As a senior Edu-T faculty, I participated in the recent DELL Edu-T search-and-hire process.  I was invited to observe and comment on candidates’ teaching demonstrations (which is an open invitation to all DELL colleagues).  In addition, I was asked by the search committee (comprising Prof Lionel Wee (chair), A/P Vincent Ooi and Dr Leslie Lee) to meet with the candidates individually to answer the candidates’ queries on Edu-T career prospects and expectations.  This is the first time, in my memory, that an Edu-T search committee has provided such a forum.  Not only did this mean that the department took the hiring process very seriously, it also indicated that the committee wanted the candidates to understand what an Edu-T career at NUS entails and that we send the right messages about what this track has to offer.  I gladly accepted the invitation to promote Edu-T to potential hires. My meetings with all 3 shortlisted candidates were friendly, candid, and focused on the Edu-T.  I was very pleased to hear that all 3 candidates expressed strong interests in developing a career in Education in NUS, and that they had definite ideas and plans to develop student learning and education.  It was invigorating to hear from other enthusiastic educators who share the same fervour and commitment to providing our students with innovative and engaging learning environments.  I believe that this was a direct result of the search committee applying strict Edu-T specifications during the initial interview and shortlisting process.  Any of these candidates are a good fit in the department and in the NUS Edu-T. 

Our new Edu-T hire will join the department in January 2021.  I know the department has selected the strongest candidate who has not only displayed strong teaching capabilities but has also demonstrated potential for leadership and innovation in education at NUS.

The search committee has given me permission to share their account of this hiring process and I have attached it here.

For the Edu-T at NUS to reach its full potential, we must not only focus on career advancement and support, we must also be rigorous at the very start of the process: by searching for strong educators with the potential for educational leadership.

A Tough COVID-19 Semester: Using Negative Feedback to Advance a Critical and Honest Reflection of Teaching Practices

By Nina Powell, Department of Psychology

We must remember that glowing self-evaluations of our teaching inadvertently endorse certain teaching practices – the assumption is that what we’re doing is working. If we think that some things we do in our teaching are not working, or some trends and practices in higher education should be abandoned, we must bring those to light for our own professional growth and development, and for the betterment of higher educational practices.

NUS has put into effect temporary contingencies for our pedagogical and career goals in light of the rapid change to distance e-learning. This includes allowing colleagues to forfeit their teaching feedback from this past semester in the annual review so as to minimize the potential damage to our feedback records when it comes to contract renewal and promotion. While this may be necessary, I would also like to encourage colleagues to approach the annual review and other career development opportunities (e.g., teaching award applications) in an unconventional way that makes use of all of the feedback and valuable information that we have (both positive and negative).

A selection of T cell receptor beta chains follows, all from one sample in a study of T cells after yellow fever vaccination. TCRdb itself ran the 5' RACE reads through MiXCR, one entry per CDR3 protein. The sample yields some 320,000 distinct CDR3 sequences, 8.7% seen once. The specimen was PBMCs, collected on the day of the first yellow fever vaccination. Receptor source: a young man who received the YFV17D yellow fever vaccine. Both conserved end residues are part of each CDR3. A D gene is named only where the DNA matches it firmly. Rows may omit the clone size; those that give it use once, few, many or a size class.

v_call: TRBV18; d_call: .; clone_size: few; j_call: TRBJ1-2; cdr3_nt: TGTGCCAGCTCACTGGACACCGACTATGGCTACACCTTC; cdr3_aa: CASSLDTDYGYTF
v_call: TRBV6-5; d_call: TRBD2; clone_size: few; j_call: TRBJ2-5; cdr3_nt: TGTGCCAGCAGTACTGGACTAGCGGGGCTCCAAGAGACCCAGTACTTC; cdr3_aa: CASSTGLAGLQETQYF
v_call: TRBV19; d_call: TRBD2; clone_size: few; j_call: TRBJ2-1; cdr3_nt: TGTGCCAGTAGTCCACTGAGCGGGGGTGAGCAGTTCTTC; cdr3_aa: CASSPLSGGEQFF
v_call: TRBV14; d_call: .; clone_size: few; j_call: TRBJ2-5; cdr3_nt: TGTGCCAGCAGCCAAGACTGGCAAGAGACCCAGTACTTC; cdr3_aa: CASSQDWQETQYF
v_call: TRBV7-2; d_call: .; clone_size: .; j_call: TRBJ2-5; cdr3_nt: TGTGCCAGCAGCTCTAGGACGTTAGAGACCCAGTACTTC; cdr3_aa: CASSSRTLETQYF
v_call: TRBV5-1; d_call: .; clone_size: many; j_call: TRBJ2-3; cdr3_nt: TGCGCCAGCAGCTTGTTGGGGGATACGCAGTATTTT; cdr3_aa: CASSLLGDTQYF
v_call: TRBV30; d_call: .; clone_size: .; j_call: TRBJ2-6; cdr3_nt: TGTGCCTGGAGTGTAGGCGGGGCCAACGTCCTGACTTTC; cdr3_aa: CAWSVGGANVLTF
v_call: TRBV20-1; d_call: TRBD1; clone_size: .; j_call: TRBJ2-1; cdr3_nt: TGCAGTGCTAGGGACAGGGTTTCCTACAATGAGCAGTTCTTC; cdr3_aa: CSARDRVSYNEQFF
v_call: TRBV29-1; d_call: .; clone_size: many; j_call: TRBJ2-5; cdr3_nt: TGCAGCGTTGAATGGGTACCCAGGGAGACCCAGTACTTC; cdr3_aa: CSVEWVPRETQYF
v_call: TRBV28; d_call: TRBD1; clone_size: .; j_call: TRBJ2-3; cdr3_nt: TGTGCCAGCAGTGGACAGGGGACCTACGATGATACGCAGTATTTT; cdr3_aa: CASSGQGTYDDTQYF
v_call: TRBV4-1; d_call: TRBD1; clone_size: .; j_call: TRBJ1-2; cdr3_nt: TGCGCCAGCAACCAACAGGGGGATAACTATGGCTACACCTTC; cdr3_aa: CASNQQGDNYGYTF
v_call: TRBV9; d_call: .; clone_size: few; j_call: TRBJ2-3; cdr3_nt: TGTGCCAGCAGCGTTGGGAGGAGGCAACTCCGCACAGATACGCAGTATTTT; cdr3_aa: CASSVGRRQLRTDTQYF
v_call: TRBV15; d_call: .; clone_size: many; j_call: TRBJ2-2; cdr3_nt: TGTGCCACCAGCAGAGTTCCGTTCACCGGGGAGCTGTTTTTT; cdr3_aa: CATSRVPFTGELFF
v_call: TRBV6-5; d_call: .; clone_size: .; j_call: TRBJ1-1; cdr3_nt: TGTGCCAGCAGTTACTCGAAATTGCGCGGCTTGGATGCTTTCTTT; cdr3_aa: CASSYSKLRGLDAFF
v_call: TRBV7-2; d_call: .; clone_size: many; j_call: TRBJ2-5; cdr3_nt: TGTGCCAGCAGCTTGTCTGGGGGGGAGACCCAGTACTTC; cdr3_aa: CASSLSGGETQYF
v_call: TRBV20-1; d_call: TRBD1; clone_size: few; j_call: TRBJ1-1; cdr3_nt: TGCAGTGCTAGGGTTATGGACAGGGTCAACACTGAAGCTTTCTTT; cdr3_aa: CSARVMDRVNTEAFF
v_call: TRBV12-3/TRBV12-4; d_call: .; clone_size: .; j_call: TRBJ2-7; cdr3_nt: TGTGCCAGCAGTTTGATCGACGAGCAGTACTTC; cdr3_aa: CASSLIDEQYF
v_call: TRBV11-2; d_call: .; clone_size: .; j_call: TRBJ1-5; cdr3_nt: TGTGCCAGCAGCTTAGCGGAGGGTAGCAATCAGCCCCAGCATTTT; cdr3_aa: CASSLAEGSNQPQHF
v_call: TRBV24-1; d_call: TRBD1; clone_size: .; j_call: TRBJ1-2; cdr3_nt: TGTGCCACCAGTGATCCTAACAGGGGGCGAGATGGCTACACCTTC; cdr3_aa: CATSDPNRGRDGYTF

I would urge colleagues to consider the merit in showcasing and highlighting not just what is working, but what is not working, and to construct a solid critical narrative around honest reflections of our teaching practices. I urge this for two reasons: 1) this is an opportunity to bring to light the inadequacies of initiatives like 100% distance e-learning so as to avoid the all too common tendency to acquiesce to a “new normal” in education without sufficient consideration of the drawbacks. And, 2) this is an opportunity to showcase not just your achievements through metrics and praise, but to showcase your insightful pedagogical knowledge and reflections on higher education.

Traditionally, annual review and career development has centered around self-promotion and showcasing of achievements, which encourages an overly positive spin on adopted teaching methods, especially those methods that might be considered innovative. If, for example, we want distance e-learning to depart with the threat from Covid-19 then we must deliver an appraisal of distance e-learning that includes the negative as well as the positive. We must remember that glowing self-evaluations of our teaching inadvertently endorse certain teaching practices – the assumption is that what we’re doing is working. If we think that some things we do in our teaching are not working, or some trends and practices in higher education should be abandoned, we must bring those to light for our own professional growth and development, and for the betterment of higher educational practices.